Converting and editing PDFs online and on desktop

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Why pay Adobe for document conversion when you can do it for free or very inexpensively? Several options are available for turning a PDF into a jpeg or an editable format, such as Microsoft Word. I originally went searching for conversion options when I lost my spreadsheet of banking transactions. Back in 2016,  I couldn’t find anything that was usable, and so had to manually input the lost transactions from my bank statements.  This was quite a chore, as you might imagine.

However, it’s 2019 and online document conversion has improved.  I was very happy with the results I got from Convert-My-Image and Docs.Zone when I needed to turn PDFs of my artwork into JPEGs.
In addition to turning a PDF into a JPEG, These services let you:

  • Combine PDFs
  • Convert from Web to PDF
  • Convert a PDF to Word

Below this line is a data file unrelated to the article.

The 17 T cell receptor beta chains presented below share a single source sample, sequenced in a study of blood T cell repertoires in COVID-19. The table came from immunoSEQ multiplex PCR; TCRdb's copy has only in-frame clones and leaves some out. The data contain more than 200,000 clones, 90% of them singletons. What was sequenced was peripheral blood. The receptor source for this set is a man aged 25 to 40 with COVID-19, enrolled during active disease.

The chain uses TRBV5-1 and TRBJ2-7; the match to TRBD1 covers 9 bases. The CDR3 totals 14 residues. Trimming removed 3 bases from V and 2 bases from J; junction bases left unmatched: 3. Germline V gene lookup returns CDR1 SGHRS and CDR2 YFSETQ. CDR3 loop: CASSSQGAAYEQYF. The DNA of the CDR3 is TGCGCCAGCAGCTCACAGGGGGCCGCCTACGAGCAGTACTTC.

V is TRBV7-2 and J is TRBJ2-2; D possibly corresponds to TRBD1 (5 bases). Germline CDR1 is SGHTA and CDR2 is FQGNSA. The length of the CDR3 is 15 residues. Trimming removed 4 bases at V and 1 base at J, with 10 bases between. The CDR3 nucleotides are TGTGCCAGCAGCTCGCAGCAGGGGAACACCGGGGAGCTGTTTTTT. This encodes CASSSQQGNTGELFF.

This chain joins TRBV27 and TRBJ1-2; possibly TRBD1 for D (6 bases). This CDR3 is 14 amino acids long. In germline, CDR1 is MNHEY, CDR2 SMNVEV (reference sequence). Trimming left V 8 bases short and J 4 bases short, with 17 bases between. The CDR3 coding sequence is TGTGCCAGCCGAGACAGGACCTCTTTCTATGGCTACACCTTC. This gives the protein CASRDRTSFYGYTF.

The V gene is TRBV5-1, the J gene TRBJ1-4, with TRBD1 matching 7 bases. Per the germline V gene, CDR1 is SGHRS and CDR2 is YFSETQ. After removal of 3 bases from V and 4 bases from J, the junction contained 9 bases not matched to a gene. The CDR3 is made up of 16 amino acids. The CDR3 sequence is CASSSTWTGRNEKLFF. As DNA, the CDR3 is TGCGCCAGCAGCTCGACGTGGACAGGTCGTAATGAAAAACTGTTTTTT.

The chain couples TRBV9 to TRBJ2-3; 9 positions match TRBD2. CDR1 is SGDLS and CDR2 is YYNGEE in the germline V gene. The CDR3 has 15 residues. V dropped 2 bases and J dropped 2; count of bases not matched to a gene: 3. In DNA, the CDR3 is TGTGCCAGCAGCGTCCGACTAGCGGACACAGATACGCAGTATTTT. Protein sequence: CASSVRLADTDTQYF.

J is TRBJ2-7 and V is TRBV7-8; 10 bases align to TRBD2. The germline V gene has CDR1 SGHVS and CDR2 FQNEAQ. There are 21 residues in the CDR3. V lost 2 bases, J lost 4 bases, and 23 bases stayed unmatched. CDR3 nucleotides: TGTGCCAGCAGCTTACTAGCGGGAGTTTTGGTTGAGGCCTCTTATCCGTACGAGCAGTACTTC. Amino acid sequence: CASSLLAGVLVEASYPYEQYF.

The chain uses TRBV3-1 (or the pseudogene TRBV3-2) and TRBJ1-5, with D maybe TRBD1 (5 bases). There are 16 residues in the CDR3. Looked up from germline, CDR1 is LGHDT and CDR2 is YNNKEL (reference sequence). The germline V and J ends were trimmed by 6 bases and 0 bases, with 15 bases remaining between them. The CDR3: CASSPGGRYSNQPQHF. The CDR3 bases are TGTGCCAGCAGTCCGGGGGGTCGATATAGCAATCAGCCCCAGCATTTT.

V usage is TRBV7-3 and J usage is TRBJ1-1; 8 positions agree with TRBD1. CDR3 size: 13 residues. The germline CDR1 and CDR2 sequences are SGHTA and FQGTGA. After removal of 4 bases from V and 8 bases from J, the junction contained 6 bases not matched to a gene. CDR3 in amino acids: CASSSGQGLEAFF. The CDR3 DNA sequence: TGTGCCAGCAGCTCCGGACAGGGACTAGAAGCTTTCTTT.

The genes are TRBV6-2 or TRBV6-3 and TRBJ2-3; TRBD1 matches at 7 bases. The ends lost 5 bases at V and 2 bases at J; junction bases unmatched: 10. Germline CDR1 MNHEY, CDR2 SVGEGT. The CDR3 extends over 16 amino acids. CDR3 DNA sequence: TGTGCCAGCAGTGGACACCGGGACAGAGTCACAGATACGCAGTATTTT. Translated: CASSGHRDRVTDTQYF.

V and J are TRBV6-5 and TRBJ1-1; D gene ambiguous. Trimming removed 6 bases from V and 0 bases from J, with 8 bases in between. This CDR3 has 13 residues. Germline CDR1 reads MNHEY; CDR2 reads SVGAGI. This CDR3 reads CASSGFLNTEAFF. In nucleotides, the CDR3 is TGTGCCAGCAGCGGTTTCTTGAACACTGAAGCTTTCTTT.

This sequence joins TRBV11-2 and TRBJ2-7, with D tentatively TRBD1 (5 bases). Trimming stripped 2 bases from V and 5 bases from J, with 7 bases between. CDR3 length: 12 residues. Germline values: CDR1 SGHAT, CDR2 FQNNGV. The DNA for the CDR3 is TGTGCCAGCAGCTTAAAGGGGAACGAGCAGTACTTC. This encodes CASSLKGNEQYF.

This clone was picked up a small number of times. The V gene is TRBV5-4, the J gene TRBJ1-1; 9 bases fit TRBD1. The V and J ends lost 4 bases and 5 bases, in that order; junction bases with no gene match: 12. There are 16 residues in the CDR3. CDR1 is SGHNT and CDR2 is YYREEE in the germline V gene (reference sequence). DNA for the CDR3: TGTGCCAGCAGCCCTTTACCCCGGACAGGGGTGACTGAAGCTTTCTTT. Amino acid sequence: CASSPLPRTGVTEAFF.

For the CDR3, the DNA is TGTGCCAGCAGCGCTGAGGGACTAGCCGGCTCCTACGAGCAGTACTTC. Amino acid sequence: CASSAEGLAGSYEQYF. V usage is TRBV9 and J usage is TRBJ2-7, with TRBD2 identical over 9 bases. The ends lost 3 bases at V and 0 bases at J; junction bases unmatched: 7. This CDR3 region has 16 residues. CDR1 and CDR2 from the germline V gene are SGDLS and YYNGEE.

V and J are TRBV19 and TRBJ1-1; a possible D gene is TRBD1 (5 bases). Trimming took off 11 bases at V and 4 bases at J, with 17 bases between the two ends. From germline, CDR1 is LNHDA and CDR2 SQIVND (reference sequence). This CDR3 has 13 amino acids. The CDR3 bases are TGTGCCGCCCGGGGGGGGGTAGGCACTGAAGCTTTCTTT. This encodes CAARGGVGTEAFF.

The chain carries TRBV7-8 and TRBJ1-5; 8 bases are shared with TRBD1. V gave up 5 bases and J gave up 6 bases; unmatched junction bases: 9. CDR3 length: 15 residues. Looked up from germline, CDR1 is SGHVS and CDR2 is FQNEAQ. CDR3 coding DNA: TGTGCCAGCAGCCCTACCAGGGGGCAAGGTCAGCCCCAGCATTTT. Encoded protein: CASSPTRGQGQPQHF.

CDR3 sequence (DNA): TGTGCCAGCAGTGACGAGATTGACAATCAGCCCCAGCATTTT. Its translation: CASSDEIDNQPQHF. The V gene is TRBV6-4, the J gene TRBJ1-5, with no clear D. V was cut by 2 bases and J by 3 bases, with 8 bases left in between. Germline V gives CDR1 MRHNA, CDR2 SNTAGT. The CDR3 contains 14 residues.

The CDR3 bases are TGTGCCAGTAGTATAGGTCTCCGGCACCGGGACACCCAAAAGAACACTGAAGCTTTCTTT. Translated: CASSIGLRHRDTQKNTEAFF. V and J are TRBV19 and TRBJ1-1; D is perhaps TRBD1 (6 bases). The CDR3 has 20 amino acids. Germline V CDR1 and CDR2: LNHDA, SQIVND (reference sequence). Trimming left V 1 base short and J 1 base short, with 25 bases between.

• Turn a PDF into an Excel spreadsheet
  • as well as perform Optical Character Recognition (OCR)

Eventually, I wanted a desktop document conversion app. So after using the free version a couple of times, I purchased PDF Element Pro from Wondershare. The PDF Element Pro subscription for Wondershare is about $90 per year. Adobe Acrobat Pro, the Great Daddy of them all, costs about $180 per year (@$15 per month). Granted you’ll get a receipt from Wonbo Technologies, which may show up in Chinese in your bank transactions (it was in English in Paypal, though). However, I think that inconvenience is worth half the price of Adobe Acrobat.

Here’s a quick comparison of the features of the two:

Adobe Acrobat, unlike the free Adobe Acrobat Reader, lets you edit, annotate, convert and create, and protect your PDF documents, too. You can make fillable forms and include a signature area, which is ideal for contracts which the user can fill out just using the reader.

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Adobe Acrobat — unlike the free Adobe Acrobat Reader — lets you edit, annotate, convert and create, and protect your PDF documents, too.

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You can combine PDFs, convert to and from other file types, and edit the PDF.  Making small changes, such as removing or adding a logo, or fixing a typo, is super simple. You can even change the fonts, although the default list is somewhat limited.